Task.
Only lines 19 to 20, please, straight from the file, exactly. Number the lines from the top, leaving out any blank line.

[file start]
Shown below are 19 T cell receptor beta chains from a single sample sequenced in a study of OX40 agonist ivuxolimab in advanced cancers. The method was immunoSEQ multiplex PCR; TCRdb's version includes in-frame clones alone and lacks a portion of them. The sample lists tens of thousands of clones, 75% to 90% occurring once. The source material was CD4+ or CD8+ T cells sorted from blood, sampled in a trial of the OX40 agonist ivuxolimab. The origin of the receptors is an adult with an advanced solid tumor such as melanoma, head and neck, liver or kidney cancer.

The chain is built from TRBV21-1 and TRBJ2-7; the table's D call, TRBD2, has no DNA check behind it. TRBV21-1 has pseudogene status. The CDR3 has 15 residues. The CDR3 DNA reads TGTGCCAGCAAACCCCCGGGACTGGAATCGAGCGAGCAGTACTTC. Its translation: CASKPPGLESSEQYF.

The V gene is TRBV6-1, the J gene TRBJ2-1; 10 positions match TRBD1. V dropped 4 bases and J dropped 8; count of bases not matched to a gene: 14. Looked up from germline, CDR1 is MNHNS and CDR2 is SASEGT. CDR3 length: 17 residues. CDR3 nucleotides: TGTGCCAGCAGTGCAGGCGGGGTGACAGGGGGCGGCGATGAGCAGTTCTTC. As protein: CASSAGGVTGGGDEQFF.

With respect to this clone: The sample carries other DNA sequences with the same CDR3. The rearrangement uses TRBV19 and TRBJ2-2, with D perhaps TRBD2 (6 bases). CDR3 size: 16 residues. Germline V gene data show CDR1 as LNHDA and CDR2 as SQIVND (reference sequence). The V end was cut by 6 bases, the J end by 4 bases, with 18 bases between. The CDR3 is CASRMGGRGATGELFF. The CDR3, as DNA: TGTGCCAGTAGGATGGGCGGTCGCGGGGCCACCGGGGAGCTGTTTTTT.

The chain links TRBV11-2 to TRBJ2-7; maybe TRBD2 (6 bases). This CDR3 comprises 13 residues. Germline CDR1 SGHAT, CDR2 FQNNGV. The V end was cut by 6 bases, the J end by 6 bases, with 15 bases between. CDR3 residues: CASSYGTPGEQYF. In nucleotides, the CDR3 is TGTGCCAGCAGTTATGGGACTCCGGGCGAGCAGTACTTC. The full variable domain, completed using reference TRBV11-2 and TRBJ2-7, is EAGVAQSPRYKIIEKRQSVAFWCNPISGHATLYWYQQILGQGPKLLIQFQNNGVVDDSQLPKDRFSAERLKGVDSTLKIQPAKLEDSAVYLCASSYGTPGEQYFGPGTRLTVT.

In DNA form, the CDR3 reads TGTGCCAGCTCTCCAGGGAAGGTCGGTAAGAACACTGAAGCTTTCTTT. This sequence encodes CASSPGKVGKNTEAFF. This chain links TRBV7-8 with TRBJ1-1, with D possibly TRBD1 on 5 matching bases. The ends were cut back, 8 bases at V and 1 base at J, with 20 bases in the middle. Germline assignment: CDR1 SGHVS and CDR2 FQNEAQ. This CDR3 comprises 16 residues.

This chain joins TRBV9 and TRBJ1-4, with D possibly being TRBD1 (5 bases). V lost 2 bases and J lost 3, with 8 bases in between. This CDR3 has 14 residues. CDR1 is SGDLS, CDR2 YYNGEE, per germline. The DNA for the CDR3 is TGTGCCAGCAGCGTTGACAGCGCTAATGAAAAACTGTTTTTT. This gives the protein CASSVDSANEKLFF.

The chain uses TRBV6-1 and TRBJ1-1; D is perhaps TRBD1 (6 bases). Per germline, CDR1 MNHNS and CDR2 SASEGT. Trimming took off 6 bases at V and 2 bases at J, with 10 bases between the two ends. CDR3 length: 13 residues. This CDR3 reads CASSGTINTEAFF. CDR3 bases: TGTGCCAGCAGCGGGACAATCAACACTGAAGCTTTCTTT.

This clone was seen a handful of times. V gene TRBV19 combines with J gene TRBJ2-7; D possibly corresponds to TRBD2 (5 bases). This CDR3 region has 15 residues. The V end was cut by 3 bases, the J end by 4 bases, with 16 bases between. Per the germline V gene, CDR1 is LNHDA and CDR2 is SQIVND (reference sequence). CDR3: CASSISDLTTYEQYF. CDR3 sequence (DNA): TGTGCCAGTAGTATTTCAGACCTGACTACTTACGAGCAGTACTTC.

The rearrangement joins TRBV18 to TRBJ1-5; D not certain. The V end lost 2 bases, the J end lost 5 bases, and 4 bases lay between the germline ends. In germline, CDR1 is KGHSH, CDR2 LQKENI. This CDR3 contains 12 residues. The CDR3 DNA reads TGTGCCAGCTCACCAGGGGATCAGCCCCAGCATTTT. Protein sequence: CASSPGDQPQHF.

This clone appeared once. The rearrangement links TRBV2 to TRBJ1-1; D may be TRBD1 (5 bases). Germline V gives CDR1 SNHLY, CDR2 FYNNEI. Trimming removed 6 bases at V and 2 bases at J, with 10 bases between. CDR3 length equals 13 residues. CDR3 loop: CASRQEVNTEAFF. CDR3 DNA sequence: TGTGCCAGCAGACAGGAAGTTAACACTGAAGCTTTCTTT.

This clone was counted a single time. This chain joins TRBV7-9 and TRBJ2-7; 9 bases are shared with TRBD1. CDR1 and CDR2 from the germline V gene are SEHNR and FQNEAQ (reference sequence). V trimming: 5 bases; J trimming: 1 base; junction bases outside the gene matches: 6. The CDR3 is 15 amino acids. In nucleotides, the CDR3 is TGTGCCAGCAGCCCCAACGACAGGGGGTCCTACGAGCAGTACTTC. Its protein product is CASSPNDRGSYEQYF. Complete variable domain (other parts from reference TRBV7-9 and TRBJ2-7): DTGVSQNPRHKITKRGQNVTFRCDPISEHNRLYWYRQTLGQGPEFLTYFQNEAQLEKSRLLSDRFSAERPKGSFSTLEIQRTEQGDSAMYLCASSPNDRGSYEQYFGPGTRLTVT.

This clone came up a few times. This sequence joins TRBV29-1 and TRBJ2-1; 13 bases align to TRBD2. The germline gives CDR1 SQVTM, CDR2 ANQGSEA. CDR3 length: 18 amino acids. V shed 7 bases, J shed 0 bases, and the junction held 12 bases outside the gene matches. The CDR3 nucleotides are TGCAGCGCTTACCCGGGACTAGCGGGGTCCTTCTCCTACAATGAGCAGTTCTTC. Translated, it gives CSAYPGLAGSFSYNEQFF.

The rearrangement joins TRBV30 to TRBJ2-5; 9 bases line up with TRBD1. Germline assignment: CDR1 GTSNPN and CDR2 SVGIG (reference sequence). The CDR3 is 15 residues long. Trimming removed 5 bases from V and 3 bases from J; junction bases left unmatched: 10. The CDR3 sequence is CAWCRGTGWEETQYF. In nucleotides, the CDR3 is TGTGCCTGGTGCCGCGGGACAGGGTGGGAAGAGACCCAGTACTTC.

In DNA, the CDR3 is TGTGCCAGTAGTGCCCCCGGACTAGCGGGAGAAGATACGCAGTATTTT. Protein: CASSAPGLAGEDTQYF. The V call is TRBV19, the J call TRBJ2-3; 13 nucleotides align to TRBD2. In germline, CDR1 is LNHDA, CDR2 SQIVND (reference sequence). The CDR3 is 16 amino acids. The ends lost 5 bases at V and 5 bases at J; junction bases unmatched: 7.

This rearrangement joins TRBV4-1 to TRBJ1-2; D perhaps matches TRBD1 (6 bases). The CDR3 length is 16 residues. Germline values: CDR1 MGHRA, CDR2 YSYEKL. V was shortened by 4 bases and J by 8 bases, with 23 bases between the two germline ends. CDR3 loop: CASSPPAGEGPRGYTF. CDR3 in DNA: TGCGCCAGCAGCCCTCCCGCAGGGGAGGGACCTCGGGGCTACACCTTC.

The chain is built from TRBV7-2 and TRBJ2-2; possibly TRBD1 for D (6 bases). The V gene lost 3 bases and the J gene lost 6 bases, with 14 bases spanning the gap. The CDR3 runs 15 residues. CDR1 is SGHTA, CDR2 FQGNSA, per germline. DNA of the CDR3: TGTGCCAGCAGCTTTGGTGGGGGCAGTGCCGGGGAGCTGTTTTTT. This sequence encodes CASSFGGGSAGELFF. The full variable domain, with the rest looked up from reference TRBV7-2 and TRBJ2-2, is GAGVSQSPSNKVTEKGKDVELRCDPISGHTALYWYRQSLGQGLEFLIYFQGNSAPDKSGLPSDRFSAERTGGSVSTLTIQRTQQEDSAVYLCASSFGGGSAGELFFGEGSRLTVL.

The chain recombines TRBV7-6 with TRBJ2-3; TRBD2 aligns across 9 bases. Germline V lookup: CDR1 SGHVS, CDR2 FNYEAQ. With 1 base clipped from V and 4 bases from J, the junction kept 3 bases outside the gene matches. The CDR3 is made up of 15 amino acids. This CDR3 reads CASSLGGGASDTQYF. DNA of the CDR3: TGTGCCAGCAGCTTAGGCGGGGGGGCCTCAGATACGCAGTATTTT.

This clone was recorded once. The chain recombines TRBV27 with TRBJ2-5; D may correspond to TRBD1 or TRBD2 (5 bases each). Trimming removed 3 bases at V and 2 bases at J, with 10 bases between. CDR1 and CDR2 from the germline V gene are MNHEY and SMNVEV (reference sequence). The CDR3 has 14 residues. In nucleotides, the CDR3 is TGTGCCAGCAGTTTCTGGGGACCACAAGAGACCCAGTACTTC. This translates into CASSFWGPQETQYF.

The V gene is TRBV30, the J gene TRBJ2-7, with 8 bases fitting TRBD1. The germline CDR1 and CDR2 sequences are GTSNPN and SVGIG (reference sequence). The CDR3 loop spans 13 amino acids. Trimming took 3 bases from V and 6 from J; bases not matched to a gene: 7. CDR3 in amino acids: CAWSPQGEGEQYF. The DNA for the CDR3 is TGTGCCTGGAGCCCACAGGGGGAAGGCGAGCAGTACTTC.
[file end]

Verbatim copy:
This clone was recorded once. The chain recombines TRBV27 with TRBJ2-5; D may correspond to TRBD1 or TRBD2 (5 bases each). Trimming removed 3 bases at V and 2 bases at J, with 10 bases between. CDR1 and CDR2 from the germline V gene are MNHEY and SMNVEV (reference sequence). The CDR3 has 14 residues. In nucleotides, the CDR3 is TGTGCCAGCAGTTTCTGGGGACCACAAGAGACCCAGTACTTC. This translates into CASSFWGPQETQYF.

The V gene is TRBV30, the J gene TRBJ2-7, with 8 bases fitting TRBD1. The germline CDR1 and CDR2 sequences are GTSNPN and SVGIG (reference sequence). The CDR3 loop spans 13 amino acids. Trimming took 3 bases from V and 6 from J; bases not matched to a gene: 7. CDR3 in amino acids: CAWSPQGEGEQYF. The DNA for the CDR3 is TGTGCCTGGAGCCCACAGGGGGAAGGCGAGCAGTACTTC.